When I reflect on Isaiah 40:29-31, my mind earnestly tries to consider it’s encouragements in an enlightened, grown-up way.  The furrowed brow of a tough decision, the pious resolution to do the right thing…of course these everyday tests require God’s strength.  But my mind continuously drifts to those mighty men and their wanton skills.  Is it possible that God had something a little more robust in mind when He inspired these immortal words?  Certainly the thought of attacking the enemy of our souls with similar ferocity, his lies broken into small gritty fragments under the crushing blow of God’s Word, holds a sort of charm?

Pastor Dustin

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Bitterness Sucks.

Each year we do 21 Days of Prayer and Fasting at our church. This year the Pastors were asked to take 1 of the days and write a blog post on the verse/topic of the day. I thought I would post mine here to share. It’s a bit long, but give it a chance. 😉

Today is day 3 in our 21 days of prayer and fasting. I pray that God is showing you mighty things as you go through each day. The theme for today is “Deliverance from Bitterness and Rebellion” and the verse we are meditating on is Hebrews 12:15 “Look after each other so that none of you fails to receive the grace of God. Watch out that no poisonous root of bitterness grows up to trouble you, corrupting many.” NLT

In my life I have found few things as sneaky and damaging to my walk with Christ, and my relationship with others, as bitterness and resentment. Something as simple as a mean look or insensitive comment can cause an offense to enter our hearts and unless dealt with properly, a poisonous root begins to take hold. Hurts will happen; it’s unavoidable and out of our hands. Yet what we do with those hurts is our choice. Unforgiveness leads to bitterness and resentment, and nothing drains you like bitterness and resentment. But we don’t have to live with it. We must remember that Christ has forgiven us and we should forgive others. “You must make allowance for each other’s faults and forgive the person who offends you. Remember the Lord forgave you, so must forgive others.” (Col. 3:13) NLT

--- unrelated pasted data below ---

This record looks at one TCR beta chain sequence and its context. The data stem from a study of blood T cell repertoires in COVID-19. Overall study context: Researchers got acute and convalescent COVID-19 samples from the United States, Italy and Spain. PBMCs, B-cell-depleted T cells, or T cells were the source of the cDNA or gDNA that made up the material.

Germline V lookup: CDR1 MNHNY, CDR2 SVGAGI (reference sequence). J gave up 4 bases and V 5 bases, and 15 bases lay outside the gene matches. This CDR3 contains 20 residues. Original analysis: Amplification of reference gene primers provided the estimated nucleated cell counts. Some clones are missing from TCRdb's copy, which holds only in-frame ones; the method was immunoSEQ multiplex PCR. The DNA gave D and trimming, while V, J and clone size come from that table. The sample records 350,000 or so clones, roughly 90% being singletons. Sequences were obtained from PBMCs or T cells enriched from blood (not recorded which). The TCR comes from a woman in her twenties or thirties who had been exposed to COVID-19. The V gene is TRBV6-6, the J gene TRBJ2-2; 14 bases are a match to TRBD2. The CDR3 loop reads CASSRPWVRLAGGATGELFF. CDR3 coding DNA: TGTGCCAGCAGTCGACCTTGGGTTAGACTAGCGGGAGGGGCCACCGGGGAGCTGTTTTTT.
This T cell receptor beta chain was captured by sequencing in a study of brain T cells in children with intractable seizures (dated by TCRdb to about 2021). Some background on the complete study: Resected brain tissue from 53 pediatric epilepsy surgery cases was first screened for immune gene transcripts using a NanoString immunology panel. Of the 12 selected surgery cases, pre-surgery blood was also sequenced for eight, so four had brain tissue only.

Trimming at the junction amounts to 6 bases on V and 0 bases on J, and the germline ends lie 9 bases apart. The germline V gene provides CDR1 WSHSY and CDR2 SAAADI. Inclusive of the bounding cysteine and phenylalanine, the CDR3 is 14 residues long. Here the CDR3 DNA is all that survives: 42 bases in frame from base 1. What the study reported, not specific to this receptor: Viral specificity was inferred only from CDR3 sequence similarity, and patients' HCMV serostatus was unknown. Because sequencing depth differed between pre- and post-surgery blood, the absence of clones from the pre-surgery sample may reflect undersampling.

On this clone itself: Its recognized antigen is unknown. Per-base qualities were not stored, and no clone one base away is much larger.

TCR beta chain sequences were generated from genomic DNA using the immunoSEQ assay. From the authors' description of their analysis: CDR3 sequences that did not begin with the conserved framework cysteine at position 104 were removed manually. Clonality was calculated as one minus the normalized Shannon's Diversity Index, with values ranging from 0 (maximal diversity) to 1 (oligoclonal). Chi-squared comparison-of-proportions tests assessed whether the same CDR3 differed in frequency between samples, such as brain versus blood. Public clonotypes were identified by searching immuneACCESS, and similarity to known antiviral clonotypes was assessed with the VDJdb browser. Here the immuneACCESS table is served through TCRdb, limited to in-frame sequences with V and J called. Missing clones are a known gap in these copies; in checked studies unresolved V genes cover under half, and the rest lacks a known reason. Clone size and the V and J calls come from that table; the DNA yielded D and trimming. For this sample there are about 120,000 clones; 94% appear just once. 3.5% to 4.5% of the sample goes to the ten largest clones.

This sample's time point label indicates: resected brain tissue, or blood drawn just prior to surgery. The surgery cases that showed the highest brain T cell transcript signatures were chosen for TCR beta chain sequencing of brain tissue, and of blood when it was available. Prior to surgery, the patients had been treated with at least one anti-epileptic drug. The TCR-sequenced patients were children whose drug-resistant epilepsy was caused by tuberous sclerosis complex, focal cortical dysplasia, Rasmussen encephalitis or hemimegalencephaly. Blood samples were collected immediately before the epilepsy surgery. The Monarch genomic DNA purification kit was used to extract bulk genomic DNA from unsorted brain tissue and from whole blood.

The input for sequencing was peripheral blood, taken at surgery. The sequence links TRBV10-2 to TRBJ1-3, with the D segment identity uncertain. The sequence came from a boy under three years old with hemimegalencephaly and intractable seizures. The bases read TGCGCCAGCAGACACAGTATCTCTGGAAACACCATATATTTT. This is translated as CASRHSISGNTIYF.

If we choose to bury a painful offense no matter how seemingly small and insignificant, instead of forgiving, it is guaranteed to grow into an ugly monster. This monster is insatiable; always looking to be fed with agreement from others. It usually sounds something like: “Have you ever noticed how unfriendly so and so is?” “Have you seen the inappropriate things she wears to church?” “They should have never hired Pastor so and so”. Going back to our verse for the day, this is the very place where this bitterness is now “corrupting many”. Our bitterness has become a stumbling block for others. How often do we participate in these conversations where someone’s bitterness is on display and instead of lovingly encouraging them toward forgiveness we participate and join in? I am sorry to say that it happens all too often in my life.

Paul would be disappointed. In this verse he is speaking to us with urgency: “Look after each other!” The mandate that Paul gives is for you and I as the body of Christ. Many times bitterness and resentment lives just under our radar: living, growing and waiting to bring death to our relationships. Paul is saying that it is our job to recognize these deadly traps and lovingly lead one another to the healing ministry of Christ.

We should remind each other that we have been forgiven so much and in return need to forgive others. Remind each other that if we want to experience God’s grace in our lives, we need to extend grace to others. (Mark 11:25). We are a team, we are not called to live separate lives, we are the Bride and in that we need to hold one another accountable.

As Pastor Brian talked about yesterday, the next three weeks is a time of laying down and sacrificing. Choosing to forgive and let go of bitterness is an act of obedience, a true sacrifice. Let us be obedient to Matthew 5:23-24,

“Therefore, if you are offering your gift at the altar and there remember that your brother has something against you, 24leave your gift there in front of the altar. First go and be reconciled to your brother; then come and offer your gift.”

I urge you, before you go any further in your time of prayer and fasting, find reconciliation. Whether it’s to a family member, a church friend, a co-worker, maybe it’s even your spouse! Go to that person and make peace. This is the true sacrifice that God desires of us. As you do this you will see that root of bitterness dry up and die, leaving room for love, peace and victory!

Much love to you, my church family,

Pastor Kate Groeneman

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Blog Birthday!